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mcp3008 programming notes

Q: MCP3008 outputting just 0

Aubrey ChampagneI’ve been messing with raspberry pi, and I am learning about interfacing it with analog devices. I am using the MCP3008 for that and following this tutorial here. I wired it up like the pictures below: I did all of the required things to set up spi devices such as: 1) enable spi in raspi-conf…

  

<img src="data:;base64,.cls-1{fill:none;}.cls-2{isolation:isolate;}.cls-11″ width=”18″ height=”22″ />
tlfong01

tlfong01
2407
Hi @Aubrey Champagne, Welcome and nice to meet you. Ah, let me see. (1) You setup looks correct. (2) For newbies, I usually suggest to do SPI “loop back” test first, to make sure SPI software and hardware (hardware wiring correct, no poor electrical connect, broker jumper wires (sometime bent too often and broken inside and not visible outside).
If you have a multi-meter, you can try “open, short” tests, ie, all point to point connection are shorted (very low resistance, approaching zero), and neighbour points are open, ie not “stuck” together, therefore very very high resistance, approaching 10Mega ohm.
You can google for “UART”, “serial”, “SPI” loop back test to get a rough idea what is meant by loop back, and the setup (For SPI, MOSI (output) connected/shorted to MSIO (input). then send something out to MSOI, and read back from MISO. If send characters are echoed, loopback to input, then basic steup is OK. WARNING, usually basic out to input short test does NOT check CS pin operation, so not 100% proof.
For spi loopback tests in Rpi python 3.5x and 3.7x, you can search this forum using key words “SPI”, “loopback”. If you add the search word “tlfong01” you might find a couple of my answers with loopback python test programs, colourful waveforms illustrating the CLK, MOIS, MISO, CSn waveforms. You don’t need to understand the details of the programs. My programs are “plug and play/run” no library is required. Though you need to “uncomment” to select slight variation of loopback, say one, two, or three characters, or control characters such a <control x> etc. Happy testing, cheers!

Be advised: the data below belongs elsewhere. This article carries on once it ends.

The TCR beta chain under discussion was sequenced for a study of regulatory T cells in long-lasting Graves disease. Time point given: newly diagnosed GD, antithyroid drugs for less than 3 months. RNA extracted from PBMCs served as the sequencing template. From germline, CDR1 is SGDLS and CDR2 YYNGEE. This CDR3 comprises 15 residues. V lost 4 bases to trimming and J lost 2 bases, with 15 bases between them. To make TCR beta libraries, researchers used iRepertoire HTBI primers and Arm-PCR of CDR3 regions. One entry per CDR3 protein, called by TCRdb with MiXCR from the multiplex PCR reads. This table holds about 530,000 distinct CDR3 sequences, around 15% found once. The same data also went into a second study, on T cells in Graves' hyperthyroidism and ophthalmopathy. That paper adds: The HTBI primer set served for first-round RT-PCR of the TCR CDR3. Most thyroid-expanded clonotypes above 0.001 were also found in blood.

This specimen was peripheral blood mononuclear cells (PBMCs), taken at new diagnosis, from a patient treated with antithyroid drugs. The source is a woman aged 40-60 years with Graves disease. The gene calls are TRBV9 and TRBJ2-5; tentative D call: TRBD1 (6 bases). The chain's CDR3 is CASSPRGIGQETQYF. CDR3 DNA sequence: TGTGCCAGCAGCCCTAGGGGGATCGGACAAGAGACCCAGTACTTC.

Aubrey Champagne
Aubrey Champagne
@tlong01 I performed the loopback test, and i got hexadecimal characters, just like the tutorials said I should.
@joan I hooked it straight to 3.3V, and still got 0
<img src="data:;base64,.cls-1{fill:none;}.cls-2{isolation:isolate;}.cls-11″ width=”18″ height=”22″ />
tlfong01

tlfong01
2407
Hi @Aubrey Champagne. How nice you have made a successful SPI loopback. Congratulations! Let me tell you why this should be congratulated and the significance or implications. (1) SPI or UART loopback filters away many possible/potential problems, include (a) bad power supply (too low), (b) bad wiring, too long wiring, acting as antenna absorbing noise, especially at high frequencies,
(b) intermittently poor contact connections (better use cable tie to do strain relief). BTW this loopback test is very useful for trouble shooting later, in case your MCPO3008 breaks down, or when you squeeze more SPI devices and crash things.
Aubrey Champagne
Aubrey Champagne
@tlfong01 I have an extra pi, so tomorrow I am going to use a clean version of Raspian to find the problem. Hopefully it works
<img src="data:;base64,.cls-1{fill:none;}.cls-2{isolation:isolate;}.cls-11″ width=”18″ height=”22″ />
tlfong01

tlfong01
2407
I read your tutorial and found the critical function read ADC result is bit complicated, with the following two statements: (1) r = spi.xfer2([1, 8 + adcnum << 4, 0]) (2) data = ((r[1] & 3) << 8) + r[2]. This is the most critical part. You need to understand every word, every symbol, =, &, <<, + etc then you can troubleshoot in case you made a typo error. It is unlikely that your Rpi is bad. It is more likely the human newbie makes a stupid mistake somewhere.
Anyway, you already passed the SPI loopback test, so you are already a junior ninja. Perhaps I should give you another test called “Ping MCP3008 Test”, to help you upgrade to middle level ninja! 🙂